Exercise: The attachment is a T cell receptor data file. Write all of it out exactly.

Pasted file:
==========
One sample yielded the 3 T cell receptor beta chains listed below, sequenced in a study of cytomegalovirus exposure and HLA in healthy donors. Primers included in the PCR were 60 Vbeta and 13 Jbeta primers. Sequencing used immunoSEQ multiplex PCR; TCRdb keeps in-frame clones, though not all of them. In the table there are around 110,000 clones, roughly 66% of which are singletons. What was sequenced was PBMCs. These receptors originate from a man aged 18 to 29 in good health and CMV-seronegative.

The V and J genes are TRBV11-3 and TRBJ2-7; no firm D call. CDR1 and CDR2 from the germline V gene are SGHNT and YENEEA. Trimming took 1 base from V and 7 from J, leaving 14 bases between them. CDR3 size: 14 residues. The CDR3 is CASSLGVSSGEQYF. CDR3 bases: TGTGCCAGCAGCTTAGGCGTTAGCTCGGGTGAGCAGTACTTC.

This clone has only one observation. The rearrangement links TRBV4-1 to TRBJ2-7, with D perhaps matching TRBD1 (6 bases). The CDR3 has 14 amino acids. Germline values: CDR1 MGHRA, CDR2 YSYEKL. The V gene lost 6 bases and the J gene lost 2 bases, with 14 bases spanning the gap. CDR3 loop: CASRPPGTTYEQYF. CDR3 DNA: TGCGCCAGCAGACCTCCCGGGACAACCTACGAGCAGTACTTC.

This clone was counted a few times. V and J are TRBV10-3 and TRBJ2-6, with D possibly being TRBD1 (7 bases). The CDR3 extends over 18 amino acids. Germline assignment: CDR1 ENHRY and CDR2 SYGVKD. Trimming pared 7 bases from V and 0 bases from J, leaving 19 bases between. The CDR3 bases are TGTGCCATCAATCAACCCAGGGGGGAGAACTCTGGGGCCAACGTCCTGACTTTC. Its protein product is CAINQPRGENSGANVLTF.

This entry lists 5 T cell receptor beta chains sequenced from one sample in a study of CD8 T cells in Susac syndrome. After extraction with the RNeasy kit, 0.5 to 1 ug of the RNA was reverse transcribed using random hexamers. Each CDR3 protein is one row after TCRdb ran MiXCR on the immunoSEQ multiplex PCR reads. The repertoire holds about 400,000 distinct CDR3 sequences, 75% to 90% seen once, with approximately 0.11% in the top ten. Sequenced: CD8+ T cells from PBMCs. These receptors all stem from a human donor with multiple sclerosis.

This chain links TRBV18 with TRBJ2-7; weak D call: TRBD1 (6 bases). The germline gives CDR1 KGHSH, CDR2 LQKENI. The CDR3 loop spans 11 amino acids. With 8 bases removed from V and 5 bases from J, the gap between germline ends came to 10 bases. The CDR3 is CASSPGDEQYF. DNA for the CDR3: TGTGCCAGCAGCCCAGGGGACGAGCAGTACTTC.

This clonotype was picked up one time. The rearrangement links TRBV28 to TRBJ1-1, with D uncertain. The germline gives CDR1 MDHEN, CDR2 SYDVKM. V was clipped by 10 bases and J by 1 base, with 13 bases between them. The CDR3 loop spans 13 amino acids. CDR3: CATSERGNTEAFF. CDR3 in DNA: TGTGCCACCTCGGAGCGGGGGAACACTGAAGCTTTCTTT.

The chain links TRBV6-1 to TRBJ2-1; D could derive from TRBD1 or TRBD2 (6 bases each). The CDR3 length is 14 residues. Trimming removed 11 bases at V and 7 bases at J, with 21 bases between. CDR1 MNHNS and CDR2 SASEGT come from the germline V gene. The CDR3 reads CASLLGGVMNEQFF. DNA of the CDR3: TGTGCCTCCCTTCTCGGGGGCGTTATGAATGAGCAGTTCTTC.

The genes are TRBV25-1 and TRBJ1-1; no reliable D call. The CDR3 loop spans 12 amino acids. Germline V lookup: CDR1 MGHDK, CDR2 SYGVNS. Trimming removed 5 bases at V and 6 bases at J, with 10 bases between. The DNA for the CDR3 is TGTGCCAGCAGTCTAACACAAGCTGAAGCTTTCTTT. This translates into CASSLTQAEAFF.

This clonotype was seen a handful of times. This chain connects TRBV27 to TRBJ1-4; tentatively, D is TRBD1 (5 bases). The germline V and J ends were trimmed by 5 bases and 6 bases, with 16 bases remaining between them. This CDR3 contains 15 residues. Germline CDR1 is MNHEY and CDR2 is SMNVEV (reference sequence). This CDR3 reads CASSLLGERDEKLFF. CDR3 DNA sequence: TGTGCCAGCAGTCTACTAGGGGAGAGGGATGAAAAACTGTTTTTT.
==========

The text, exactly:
One sample yielded the 3 T cell receptor beta chains listed below, sequenced in a study of cytomegalovirus exposure and HLA in healthy donors. Primers included in the PCR were 60 Vbeta and 13 Jbeta primers. Sequencing used immunoSEQ multiplex PCR; TCRdb keeps in-frame clones, though not all of them. In the table there are around 110,000 clones, roughly 66% of which are singletons. What was sequenced was PBMCs. These receptors originate from a man aged 18 to 29 in good health and CMV-seronegative.

The V and J genes are TRBV11-3 and TRBJ2-7; no firm D call. CDR1 and CDR2 from the germline V gene are SGHNT and YENEEA. Trimming took 1 base from V and 7 from J, leaving 14 bases between them. CDR3 size: 14 residues. The CDR3 is CASSLGVSSGEQYF. CDR3 bases: TGTGCCAGCAGCTTAGGCGTTAGCTCGGGTGAGCAGTACTTC.

This clone has only one observation. The rearrangement links TRBV4-1 to TRBJ2-7, with D perhaps matching TRBD1 (6 bases). The CDR3 has 14 amino acids. Germline values: CDR1 MGHRA, CDR2 YSYEKL. The V gene lost 6 bases and the J gene lost 2 bases, with 14 bases spanning the gap. CDR3 loop: CASRPPGTTYEQYF. CDR3 DNA: TGCGCCAGCAGACCTCCCGGGACAACCTACGAGCAGTACTTC.

This clone was counted a few times. V and J are TRBV10-3 and TRBJ2-6, with D possibly being TRBD1 (7 bases). The CDR3 extends over 18 amino acids. Germline assignment: CDR1 ENHRY and CDR2 SYGVKD. Trimming pared 7 bases from V and 0 bases from J, leaving 19 bases between. The CDR3 bases are TGTGCCATCAATCAACCCAGGGGGGAGAACTCTGGGGCCAACGTCCTGACTTTC. Its protein product is CAINQPRGENSGANVLTF.

This entry lists 5 T cell receptor beta chains sequenced from one sample in a study of CD8 T cells in Susac syndrome. After extraction with the RNeasy kit, 0.5 to 1 ug of the RNA was reverse transcribed using random hexamers. Each CDR3 protein is one row after TCRdb ran MiXCR on the immunoSEQ multiplex PCR reads. The repertoire holds about 400,000 distinct CDR3 sequences, 75% to 90% seen once, with approximately 0.11% in the top ten. Sequenced: CD8+ T cells from PBMCs. These receptors all stem from a human donor with multiple sclerosis.

This chain links TRBV18 with TRBJ2-7; weak D call: TRBD1 (6 bases). The germline gives CDR1 KGHSH, CDR2 LQKENI. The CDR3 loop spans 11 amino acids. With 8 bases removed from V and 5 bases from J, the gap between germline ends came to 10 bases. The CDR3 is CASSPGDEQYF. DNA for the CDR3: TGTGCCAGCAGCCCAGGGGACGAGCAGTACTTC.

This clonotype was picked up one time. The rearrangement links TRBV28 to TRBJ1-1, with D uncertain. The germline gives CDR1 MDHEN, CDR2 SYDVKM. V was clipped by 10 bases and J by 1 base, with 13 bases between them. The CDR3 loop spans 13 amino acids. CDR3: CATSERGNTEAFF. CDR3 in DNA: TGTGCCACCTCGGAGCGGGGGAACACTGAAGCTTTCTTT.

The chain links TRBV6-1 to TRBJ2-1; D could derive from TRBD1 or TRBD2 (6 bases each). The CDR3 length is 14 residues. Trimming removed 11 bases at V and 7 bases at J, with 21 bases between. CDR1 MNHNS and CDR2 SASEGT come from the germline V gene. The CDR3 reads CASLLGGVMNEQFF. DNA of the CDR3: TGTGCCTCCCTTCTCGGGGGCGTTATGAATGAGCAGTTCTTC.

The genes are TRBV25-1 and TRBJ1-1; no reliable D call. The CDR3 loop spans 12 amino acids. Germline V lookup: CDR1 MGHDK, CDR2 SYGVNS. Trimming removed 5 bases at V and 6 bases at J, with 10 bases between. The DNA for the CDR3 is TGTGCCAGCAGTCTAACACAAGCTGAAGCTTTCTTT. This translates into CASSLTQAEAFF.

This clonotype was seen a handful of times. This chain connects TRBV27 to TRBJ1-4; tentatively, D is TRBD1 (5 bases). The germline V and J ends were trimmed by 5 bases and 6 bases, with 16 bases remaining between them. This CDR3 contains 15 residues. Germline CDR1 is MNHEY and CDR2 is SMNVEV (reference sequence). This CDR3 reads CASSLLGERDEKLFF. CDR3 DNA sequence: TGTGCCAGCAGTCTACTAGGGGAGAGGGATGAAAAACTGTTTTTT.